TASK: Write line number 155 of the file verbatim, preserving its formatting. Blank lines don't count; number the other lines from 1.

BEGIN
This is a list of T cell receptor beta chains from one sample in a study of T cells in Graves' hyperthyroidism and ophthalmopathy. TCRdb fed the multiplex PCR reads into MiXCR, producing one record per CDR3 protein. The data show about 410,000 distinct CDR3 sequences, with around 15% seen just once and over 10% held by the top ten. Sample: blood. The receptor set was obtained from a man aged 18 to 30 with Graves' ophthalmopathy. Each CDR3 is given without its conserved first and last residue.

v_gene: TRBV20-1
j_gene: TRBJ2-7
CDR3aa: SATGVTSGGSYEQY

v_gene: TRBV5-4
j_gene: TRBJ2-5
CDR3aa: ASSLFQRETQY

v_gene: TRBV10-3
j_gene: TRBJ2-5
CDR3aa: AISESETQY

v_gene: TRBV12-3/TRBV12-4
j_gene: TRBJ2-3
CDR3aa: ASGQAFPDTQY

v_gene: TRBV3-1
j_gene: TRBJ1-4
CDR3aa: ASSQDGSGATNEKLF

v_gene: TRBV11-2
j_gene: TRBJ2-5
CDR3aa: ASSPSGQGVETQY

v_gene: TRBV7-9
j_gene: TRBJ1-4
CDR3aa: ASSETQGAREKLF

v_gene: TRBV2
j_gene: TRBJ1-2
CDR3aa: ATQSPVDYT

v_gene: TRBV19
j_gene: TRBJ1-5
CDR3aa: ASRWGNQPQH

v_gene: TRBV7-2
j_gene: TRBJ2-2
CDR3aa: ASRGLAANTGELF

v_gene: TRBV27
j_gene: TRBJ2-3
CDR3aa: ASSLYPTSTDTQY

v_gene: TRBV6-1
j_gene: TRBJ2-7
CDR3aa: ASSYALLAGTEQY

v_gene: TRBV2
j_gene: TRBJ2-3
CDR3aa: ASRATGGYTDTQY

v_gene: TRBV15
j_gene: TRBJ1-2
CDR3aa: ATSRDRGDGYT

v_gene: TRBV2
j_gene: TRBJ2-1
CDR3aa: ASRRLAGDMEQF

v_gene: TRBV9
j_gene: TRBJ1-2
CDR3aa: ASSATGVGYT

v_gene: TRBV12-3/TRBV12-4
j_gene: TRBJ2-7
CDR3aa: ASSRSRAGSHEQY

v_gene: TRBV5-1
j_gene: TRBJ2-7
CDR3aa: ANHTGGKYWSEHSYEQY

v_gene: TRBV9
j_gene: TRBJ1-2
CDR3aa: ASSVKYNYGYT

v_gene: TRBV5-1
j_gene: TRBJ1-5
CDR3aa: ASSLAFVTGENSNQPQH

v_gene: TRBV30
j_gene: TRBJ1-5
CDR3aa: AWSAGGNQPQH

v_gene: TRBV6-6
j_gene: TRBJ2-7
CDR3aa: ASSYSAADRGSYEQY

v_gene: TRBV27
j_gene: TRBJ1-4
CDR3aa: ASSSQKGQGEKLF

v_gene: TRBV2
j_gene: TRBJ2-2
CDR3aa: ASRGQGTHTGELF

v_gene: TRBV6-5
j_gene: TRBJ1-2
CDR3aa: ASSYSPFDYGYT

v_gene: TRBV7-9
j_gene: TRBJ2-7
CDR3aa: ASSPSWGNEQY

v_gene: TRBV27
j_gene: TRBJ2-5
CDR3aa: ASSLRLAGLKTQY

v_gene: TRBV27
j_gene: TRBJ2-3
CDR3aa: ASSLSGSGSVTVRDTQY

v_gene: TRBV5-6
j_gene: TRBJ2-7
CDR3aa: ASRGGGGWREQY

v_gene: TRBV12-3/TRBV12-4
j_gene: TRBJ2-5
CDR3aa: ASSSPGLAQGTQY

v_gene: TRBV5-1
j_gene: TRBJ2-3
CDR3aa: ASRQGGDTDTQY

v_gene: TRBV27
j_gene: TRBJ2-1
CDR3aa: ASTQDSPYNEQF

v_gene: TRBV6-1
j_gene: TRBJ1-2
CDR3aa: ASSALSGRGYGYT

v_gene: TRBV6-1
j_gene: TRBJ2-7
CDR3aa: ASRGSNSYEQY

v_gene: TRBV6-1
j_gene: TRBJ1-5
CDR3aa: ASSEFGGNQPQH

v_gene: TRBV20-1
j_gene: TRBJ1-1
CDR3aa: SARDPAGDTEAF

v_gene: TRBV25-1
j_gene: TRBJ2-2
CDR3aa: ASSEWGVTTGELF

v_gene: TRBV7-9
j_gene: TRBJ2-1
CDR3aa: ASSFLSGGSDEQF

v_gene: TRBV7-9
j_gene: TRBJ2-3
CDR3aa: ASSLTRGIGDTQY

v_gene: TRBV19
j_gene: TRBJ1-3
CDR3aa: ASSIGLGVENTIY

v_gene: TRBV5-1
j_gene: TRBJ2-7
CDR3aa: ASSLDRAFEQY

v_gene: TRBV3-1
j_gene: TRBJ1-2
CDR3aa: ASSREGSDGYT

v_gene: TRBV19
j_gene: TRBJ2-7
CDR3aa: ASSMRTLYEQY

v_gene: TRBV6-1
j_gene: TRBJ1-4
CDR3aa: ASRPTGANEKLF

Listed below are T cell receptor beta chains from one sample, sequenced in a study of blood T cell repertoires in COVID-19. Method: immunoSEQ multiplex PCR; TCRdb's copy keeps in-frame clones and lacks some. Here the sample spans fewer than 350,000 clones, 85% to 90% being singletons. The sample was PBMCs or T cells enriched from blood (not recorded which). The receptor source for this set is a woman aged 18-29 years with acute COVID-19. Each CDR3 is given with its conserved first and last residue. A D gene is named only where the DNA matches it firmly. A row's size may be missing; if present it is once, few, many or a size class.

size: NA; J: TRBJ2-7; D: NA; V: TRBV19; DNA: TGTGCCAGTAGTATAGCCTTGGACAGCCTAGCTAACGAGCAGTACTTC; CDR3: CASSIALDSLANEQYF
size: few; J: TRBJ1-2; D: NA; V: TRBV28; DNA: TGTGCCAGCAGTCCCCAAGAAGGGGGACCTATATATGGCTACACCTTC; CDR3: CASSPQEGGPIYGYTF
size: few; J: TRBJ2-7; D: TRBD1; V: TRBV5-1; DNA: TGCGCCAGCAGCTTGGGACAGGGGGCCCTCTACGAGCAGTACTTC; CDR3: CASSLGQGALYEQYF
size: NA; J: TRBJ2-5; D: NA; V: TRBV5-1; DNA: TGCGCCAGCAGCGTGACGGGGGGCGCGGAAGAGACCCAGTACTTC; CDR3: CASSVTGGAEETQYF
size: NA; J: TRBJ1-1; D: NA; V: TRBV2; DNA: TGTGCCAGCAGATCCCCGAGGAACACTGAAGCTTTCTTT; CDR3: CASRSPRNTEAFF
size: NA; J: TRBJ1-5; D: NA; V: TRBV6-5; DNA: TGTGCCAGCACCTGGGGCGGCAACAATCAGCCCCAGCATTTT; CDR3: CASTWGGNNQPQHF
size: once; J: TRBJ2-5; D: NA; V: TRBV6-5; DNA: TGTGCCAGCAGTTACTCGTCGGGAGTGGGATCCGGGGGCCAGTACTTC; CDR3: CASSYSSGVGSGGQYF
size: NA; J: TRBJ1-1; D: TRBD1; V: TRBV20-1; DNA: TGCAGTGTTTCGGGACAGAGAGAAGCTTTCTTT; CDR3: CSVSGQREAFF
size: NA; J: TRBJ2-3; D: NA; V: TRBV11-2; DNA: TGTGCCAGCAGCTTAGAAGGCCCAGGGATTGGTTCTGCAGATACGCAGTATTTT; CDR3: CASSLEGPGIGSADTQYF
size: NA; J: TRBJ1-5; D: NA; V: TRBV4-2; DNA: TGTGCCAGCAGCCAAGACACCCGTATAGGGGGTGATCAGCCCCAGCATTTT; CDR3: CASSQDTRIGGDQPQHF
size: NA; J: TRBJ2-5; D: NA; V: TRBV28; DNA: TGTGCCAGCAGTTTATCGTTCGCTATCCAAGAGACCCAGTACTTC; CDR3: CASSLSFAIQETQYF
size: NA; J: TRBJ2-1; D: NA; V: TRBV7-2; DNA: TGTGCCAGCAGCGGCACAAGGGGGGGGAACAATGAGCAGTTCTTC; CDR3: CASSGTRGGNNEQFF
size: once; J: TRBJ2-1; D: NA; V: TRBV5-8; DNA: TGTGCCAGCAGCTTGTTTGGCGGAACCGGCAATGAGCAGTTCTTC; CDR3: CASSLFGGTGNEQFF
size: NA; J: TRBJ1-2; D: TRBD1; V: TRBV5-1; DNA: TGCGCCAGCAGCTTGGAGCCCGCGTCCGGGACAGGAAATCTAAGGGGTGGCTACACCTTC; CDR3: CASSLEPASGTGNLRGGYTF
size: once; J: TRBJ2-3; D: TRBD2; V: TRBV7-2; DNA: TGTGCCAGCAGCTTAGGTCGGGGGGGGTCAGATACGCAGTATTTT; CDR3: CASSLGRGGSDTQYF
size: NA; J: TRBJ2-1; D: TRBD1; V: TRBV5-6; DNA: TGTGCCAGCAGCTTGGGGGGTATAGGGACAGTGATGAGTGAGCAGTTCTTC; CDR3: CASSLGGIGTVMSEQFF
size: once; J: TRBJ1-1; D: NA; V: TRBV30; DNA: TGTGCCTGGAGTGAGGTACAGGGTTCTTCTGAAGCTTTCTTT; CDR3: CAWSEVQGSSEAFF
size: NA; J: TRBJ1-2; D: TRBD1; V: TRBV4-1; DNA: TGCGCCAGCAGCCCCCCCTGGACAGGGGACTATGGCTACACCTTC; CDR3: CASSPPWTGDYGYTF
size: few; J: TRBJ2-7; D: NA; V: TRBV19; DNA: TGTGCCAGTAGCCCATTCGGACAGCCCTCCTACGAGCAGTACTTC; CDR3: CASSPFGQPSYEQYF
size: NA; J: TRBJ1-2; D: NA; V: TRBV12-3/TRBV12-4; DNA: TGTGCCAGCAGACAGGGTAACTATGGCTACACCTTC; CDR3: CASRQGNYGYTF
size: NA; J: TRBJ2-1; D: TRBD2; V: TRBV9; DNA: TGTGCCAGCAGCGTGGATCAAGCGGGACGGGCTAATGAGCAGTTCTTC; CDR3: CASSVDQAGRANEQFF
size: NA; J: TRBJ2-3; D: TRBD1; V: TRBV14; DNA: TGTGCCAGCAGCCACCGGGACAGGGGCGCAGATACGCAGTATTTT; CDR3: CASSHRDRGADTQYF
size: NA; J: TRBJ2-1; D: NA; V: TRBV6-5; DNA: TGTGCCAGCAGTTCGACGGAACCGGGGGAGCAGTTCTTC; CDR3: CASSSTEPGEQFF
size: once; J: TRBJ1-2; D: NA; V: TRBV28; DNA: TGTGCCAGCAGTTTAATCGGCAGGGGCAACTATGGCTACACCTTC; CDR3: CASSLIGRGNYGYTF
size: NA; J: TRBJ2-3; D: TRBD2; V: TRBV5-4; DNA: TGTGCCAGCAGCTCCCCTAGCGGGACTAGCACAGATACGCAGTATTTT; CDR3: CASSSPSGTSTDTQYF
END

size: NA; J: TRBJ2-1; D: TRBD2; V: TRBV9; DNA: TGTGCCAGCAGCGTGGATCAAGCGGGACGGGCTAATGAGCAGTTCTTC; CDR3: CASSVDQAGRANEQFF